“Dream a Little Dream (mid-January, 1988) – Ralph Fiennes can play Gabe and Nicole Kidman can play Rachel, but only if they completely master American accents and resist playing these characters with English restraint. (Believe me, neither Gabe nor Rachel is restrained! I’m going on physical appearance with both these actors.)”
I think Susan’s choices are wonderful – especially Alec Baldwin, Kevin Costner, and Jeff Bridges, Ralph Fiennes. . . .I think it’s fascinating to learn that so many authors use visual media such as film to help them in their writing. But not only authors are playing the casting game. Reader Gerrie thinks Adrian Paul would be a perfect Roarke and Jamie Lee Curtis would make a fabulously feisty Eve Dallas in the J.D. Robb (aka Nora Roberts) in Death series. Reader Selena has a real “thing” for actor Michael Wincott, whom she would cast for two Virginia Henley books – The Pirate & the Pagan and The Hawk & the Dove. She’d like to see Minnie Driver as the heroine for Pirate and the young woman who stars as Cybil’s red-headed daughter from Cybil for The Hawk. And reader Andrea thinks that Jeremy Northam, bad guy from The Net and good guy from Emma, would do just fine as the lead in any Anne Stuart romance.
I’ve been doing a bit more thinking about casting myself. I think Janine Turner, the feisty, gamine beauty from Northern Exposure would be wonderful as the heroine from Lisa Kleypas’ Then Came You. And, after having seen Gene Tierney in two wonderful old films recently, I think she would make a wonderful Lily from Elizabeth Elliott’s Scoundrel. I think Tyrone Power would make an interesting choice for Remmington as Lily’s hero. I can’t come up with a counterpart for Janine Turner, but I think that’s because of my bias against blond men – they just don’t work for me like the tall, dark, handsome ones do.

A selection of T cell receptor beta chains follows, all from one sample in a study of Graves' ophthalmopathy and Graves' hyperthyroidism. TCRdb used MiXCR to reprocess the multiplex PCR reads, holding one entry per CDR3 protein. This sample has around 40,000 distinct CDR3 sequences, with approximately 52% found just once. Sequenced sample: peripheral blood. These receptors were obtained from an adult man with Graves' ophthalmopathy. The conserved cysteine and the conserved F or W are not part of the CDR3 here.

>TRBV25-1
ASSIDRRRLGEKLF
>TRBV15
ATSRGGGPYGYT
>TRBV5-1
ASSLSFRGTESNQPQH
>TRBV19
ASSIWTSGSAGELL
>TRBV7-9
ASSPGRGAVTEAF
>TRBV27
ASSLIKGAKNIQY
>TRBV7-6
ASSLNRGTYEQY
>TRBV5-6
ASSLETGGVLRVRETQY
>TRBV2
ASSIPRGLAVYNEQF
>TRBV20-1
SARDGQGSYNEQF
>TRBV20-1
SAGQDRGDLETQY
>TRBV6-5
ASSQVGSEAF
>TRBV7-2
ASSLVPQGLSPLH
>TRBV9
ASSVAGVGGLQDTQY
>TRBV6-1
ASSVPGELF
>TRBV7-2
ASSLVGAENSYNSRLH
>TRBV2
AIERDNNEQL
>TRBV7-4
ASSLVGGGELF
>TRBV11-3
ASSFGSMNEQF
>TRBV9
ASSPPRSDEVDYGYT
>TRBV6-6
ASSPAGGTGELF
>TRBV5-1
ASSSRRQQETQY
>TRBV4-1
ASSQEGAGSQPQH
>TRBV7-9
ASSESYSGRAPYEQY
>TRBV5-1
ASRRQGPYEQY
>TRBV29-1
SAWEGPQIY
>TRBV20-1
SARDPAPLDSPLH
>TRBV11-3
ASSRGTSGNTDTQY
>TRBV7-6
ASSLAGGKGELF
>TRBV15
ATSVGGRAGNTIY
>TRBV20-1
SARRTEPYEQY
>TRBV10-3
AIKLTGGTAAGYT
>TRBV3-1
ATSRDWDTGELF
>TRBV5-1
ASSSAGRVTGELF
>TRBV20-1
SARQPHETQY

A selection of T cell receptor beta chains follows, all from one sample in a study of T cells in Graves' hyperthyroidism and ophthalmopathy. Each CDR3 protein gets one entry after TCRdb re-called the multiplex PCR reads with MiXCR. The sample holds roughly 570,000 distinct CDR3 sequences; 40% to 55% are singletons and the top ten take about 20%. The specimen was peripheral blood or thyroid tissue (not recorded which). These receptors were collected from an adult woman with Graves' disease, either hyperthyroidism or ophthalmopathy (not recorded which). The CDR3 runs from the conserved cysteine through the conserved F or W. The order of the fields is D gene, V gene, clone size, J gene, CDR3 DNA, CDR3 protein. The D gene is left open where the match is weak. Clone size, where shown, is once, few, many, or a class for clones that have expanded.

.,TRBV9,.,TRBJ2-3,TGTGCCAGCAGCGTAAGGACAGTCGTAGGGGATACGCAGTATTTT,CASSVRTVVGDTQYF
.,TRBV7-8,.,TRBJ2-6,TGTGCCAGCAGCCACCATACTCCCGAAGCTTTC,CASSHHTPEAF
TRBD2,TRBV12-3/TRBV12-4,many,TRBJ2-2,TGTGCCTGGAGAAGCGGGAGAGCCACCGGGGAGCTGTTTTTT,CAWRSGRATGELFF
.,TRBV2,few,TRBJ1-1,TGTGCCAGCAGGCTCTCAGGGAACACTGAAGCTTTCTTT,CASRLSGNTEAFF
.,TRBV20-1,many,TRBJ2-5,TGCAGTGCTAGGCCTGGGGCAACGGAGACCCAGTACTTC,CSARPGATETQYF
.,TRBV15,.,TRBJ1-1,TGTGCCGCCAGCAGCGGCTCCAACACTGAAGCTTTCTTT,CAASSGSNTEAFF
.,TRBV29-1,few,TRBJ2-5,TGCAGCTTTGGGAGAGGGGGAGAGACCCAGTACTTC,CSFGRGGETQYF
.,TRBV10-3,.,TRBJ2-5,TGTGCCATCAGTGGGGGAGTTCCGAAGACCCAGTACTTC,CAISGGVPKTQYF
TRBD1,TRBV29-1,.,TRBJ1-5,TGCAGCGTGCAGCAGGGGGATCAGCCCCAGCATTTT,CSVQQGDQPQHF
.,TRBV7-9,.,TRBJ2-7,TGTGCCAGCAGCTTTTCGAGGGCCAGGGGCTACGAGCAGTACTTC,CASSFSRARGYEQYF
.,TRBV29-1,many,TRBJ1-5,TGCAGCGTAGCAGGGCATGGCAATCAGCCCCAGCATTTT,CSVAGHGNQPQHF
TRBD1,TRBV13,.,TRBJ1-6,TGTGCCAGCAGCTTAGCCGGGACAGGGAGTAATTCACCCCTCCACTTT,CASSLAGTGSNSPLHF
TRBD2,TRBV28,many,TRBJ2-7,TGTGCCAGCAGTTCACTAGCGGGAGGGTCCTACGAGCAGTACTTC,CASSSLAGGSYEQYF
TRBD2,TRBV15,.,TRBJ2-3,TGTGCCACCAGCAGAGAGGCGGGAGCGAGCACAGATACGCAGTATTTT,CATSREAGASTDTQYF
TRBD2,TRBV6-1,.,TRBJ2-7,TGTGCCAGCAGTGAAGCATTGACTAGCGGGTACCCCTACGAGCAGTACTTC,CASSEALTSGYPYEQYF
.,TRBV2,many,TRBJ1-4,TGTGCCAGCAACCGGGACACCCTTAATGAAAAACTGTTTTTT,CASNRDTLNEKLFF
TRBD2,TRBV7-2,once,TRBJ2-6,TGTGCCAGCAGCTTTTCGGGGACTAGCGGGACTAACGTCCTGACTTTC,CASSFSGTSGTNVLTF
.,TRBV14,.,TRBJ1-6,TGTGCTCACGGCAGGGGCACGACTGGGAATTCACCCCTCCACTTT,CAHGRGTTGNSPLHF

So, if I haven’t heard from you yet, be you romance reader or romance writer, I’d love you to play casting director. Just send your choices to me by e-mailing me here. And, if you have an actor or actress that you think would be a perfect romantic lead, but you don’t have a book to match him/her up with, let me know as well. In addition to Liam Neeson/Jessica Lange, and Daniel Day-Lewis/Juliet Binoche, I think Isabel Adjani would make a fine heroine for an historical romance. If you can help me cast these actors/actresses, I’d love to hear from you!
I’m a Glommer, You’re a Glommer, He’s a Glommer, She’s a Glommer, It’s Likely that You’re a Glommer Too:
It seems as though Juno’s tbr mountain is still the Mt. Everest of tbr’s. She informs me its number is around 3,300. Knowing that makes me feel better every time my husband walks into my study and shakes his head. My mountain feels ever-so-much-more reasonable at around 500. Most romance readers appear to glommers and packrats, but this is not true in every case.
According to Tracie, “I guess I am yet a pup still, with only a TBR bookshelf of around 1,000, but then I got a new entertainment center with real deep shelves (3 cabinets to be exact) that are now holding 5 stacks deep of 12 books each. Oooops, just counted – I have a grand total of 1,900 (wiping forehead). I need to go book shopping I think I’m missing a few!!! hehehehe. . . .and I’m not kidding either, I’ll have money next week – Calgon, take me away!!!!”
Erica says, “Time on-line does cause glomming. My current gloms are Katherine Kingsley and Jo Beverley. All the on-line stuff about romantic fiction is very addictive. Fortunately I am restricted by my work schedule (I only have an email connection at work) and my lunch hour so my addiction is under control (honest). I keep some books, pass others on and my TBR pile is now down to an alpine mountain after being an alpine mountain range. It is amazing what a little time off work and away from the Internet can do (grin).”
Neophyte packrat Margie had this to say, “I have the most TBR I’ve ever had in my life, and it seems that the hill will become a mountain before another month goes by. Today I not only hit a bookstore for the 3rd time this week, but as I was driving I also heard a radio announcement about a fund-raising for the local SPCA…a book sale! Naturally I drove out of my way to check it out, and came home with a box full.”
Rony maintains a huge library of books she’s read, and used to re-read books more in the past, but now I have so much new books to read, that I don’t usually re-read books. But I do keep them!” Sounds like my video library of more than 300 tapes I made from cable of old movies and television shows. Just another thing that makes my husband shake his head in a Lurch-like fashion. Another brave reader, Linda, admitted doing something I’ve admitted in this column in the past – sometimes I glom even before I’ve read a book by an author. She wrote, “I’ll look for Paisley and probably glom her too even before I read the first book – All because someone said if you like Barnett, you’ll like Paisley.” Linda, I’m the one who said that!